Customize your JAMA Network experience by selecting one or more topics from the list below.
Chahoud J, Semaan A, Chen Y, et al. Association Between β-Genus Human Papillomavirus and Cutaneous Squamous Cell Carcinoma in Immunocompetent Individuals—A Meta-analysis. JAMA Dermatol. 2016;152(12):1354–1364. doi:10.1001/jamadermatol.2015.4530
Existing epidemiological evidence remains controversial regarding the association between β-genus human papillomavirus (β-HPV) and cutaneous squamous cell carcinoma (cSCC) in immunocompetent individuals.
We aimed to clarify this association and evaluate type-specific β-HPV involvement.
We performed a systematic literature search of MEDLINE and EMBASE for studies in humans through June 18, 2014, with no restriction on publication date or language. The following search terms were used: “human papillomavirus” and “cutaneous squamous cell carcinoma or skin squamous cell carcinoma or cSCC or nonmelanoma skin neoplasms.”
Articles were independently assessed by 2 reviewers. We only included case-control or cohort studies, in immunocompetent individuals, that calculated the odds ratio (OR) for cSCC associated with overall and type-specific β-HPV.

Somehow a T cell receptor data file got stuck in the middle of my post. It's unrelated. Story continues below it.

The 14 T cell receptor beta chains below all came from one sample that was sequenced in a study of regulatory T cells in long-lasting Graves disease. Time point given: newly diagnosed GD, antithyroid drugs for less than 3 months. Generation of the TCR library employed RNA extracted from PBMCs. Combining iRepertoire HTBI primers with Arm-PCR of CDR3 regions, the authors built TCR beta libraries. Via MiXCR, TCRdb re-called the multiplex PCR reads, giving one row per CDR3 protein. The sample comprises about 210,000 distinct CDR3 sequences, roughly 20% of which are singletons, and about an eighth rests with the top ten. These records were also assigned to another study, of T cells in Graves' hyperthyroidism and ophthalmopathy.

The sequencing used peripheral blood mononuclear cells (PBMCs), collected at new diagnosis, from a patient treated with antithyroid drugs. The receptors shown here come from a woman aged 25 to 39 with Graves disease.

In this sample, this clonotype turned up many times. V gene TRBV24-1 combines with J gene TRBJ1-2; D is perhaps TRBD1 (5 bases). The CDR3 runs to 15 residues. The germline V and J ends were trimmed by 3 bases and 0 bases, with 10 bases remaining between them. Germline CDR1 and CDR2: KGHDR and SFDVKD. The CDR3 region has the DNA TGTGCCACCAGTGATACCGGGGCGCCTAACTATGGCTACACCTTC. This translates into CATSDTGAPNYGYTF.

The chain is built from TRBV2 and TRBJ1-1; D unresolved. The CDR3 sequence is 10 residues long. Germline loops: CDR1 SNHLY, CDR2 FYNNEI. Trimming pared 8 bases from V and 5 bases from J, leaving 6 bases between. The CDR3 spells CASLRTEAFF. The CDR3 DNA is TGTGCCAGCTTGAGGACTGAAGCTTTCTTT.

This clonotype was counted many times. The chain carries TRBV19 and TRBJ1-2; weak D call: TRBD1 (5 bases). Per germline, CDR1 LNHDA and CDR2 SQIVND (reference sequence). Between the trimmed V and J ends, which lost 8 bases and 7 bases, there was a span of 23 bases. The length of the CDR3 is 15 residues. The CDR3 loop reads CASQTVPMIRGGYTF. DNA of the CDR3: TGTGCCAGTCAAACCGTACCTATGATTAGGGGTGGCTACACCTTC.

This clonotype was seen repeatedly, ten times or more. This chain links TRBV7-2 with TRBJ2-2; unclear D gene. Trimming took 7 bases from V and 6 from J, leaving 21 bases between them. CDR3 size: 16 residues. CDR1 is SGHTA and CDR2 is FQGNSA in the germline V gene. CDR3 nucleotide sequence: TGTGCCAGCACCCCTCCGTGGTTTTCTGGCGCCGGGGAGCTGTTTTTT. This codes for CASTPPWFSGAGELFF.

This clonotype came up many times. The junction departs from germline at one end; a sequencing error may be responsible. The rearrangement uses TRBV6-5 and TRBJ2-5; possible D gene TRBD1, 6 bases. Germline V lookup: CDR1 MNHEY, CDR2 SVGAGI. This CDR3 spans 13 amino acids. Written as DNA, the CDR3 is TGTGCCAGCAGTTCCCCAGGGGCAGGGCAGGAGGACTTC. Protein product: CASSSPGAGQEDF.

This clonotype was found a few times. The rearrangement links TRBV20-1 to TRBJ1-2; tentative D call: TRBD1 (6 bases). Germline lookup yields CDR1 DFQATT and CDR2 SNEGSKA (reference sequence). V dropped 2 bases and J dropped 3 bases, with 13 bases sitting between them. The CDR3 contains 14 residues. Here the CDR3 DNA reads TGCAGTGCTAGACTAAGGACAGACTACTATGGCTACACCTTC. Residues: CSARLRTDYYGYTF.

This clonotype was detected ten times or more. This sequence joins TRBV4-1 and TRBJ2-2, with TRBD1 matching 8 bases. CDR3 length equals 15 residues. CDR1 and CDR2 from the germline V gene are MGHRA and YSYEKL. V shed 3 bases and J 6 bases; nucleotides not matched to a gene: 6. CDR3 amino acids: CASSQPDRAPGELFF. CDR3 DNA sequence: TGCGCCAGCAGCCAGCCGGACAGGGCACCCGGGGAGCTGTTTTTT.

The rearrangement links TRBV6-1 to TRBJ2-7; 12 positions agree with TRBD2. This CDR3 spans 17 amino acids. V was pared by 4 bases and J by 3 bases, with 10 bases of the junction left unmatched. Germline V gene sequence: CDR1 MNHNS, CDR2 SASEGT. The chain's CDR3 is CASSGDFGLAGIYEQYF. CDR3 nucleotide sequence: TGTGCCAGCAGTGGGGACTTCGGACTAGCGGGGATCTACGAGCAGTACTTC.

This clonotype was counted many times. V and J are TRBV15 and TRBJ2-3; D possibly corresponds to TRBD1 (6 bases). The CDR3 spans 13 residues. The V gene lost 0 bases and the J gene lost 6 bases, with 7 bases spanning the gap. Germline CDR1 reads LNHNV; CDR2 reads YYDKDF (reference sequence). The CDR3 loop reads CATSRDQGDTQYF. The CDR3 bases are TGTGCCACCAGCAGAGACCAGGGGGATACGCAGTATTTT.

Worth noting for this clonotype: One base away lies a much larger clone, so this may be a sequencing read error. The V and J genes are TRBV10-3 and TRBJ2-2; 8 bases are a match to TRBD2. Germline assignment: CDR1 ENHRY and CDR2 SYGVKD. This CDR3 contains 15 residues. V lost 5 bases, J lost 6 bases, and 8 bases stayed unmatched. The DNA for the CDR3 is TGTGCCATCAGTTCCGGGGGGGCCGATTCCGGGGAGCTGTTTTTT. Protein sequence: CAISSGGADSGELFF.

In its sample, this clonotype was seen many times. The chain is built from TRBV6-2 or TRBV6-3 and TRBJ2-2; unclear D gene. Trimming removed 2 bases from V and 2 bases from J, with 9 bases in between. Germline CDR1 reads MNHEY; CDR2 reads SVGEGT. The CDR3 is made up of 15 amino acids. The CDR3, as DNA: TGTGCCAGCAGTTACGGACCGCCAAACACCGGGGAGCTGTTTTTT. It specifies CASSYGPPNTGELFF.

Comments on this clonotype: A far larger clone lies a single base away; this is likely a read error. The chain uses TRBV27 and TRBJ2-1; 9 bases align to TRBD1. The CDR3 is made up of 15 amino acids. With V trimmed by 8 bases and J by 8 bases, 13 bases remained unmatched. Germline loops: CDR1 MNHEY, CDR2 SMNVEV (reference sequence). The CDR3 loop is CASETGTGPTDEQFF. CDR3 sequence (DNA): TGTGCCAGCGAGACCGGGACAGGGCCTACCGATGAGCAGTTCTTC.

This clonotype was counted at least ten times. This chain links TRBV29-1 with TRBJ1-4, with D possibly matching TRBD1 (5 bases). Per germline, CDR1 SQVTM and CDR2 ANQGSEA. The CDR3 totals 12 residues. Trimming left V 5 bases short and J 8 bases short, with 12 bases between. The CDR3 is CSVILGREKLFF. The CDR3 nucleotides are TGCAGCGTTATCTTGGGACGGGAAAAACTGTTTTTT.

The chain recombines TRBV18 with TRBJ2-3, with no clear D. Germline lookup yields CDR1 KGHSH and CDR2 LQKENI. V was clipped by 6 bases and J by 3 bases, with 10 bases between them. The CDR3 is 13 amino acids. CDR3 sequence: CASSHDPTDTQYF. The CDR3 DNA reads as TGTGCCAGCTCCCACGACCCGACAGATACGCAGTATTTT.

Data Extraction and Synthesis
We first assessed the heterogeneity among study-specific ORs using the Q statistic and I2 statistic. Then, we used the random-effects model to obtain the overall OR and its 95% CI for all studies as well as for each type of HPV. We also tested and corrected for publication bias by 3 funnel plot–based methods. The quality of each study was assessed with the Newcastle Ottawa Scale.
Main Outcomes and Measures
Pooled ORs and 95% CIs for overall β-HPV and HPV types 5, 8, 15, 17, 20, 24, 36, and 38 association with skin biopsy proven cSCC.
Seventy-nine articles were assessed for eligibility; 14 studies met inclusion criteria for the meta-analysis and included 3112 adult immunocompetent study participants with cSCC and 6020 controls. For all detection methods, the overall association between β-HPV and cSCC was significant with an adjusted pooled OR (95% CI) of 1.42 (1.18-1.72). As for the type-specific analysis, types 5, 8, 15, 17, 20, 24, 36, and 38 showed a significant association with adjusted pooled ORs (95% CIs) of 1.4 (1.18-1.66), 1.39 (1.16-1.66), 1.25 (1.04-1.50), 1.34 (1.19-1.52), 1.38 (1.21-1.59), 1.26 (1.09-1.44), 1.23 (1.01-1.50), and 1.37 (1.13-1.67) respectively. Our subgroup analysis in studies using only serology for HPV detection showed a significant association between overall β-HPV and HPV subtypes 5, 8, 17, 20, 24, and 38 with an increased risk of cSCC development.
Conclusions and Relevance
This study serves as added evidence supporting β-HPV as a risk factor for cSCC in healthy individuals. The subgroup analysis highlights this significant association for HPV 5, 8, 17, 20, and 38, which may help to direct future prevention efforts.
Create a personal account or sign in to: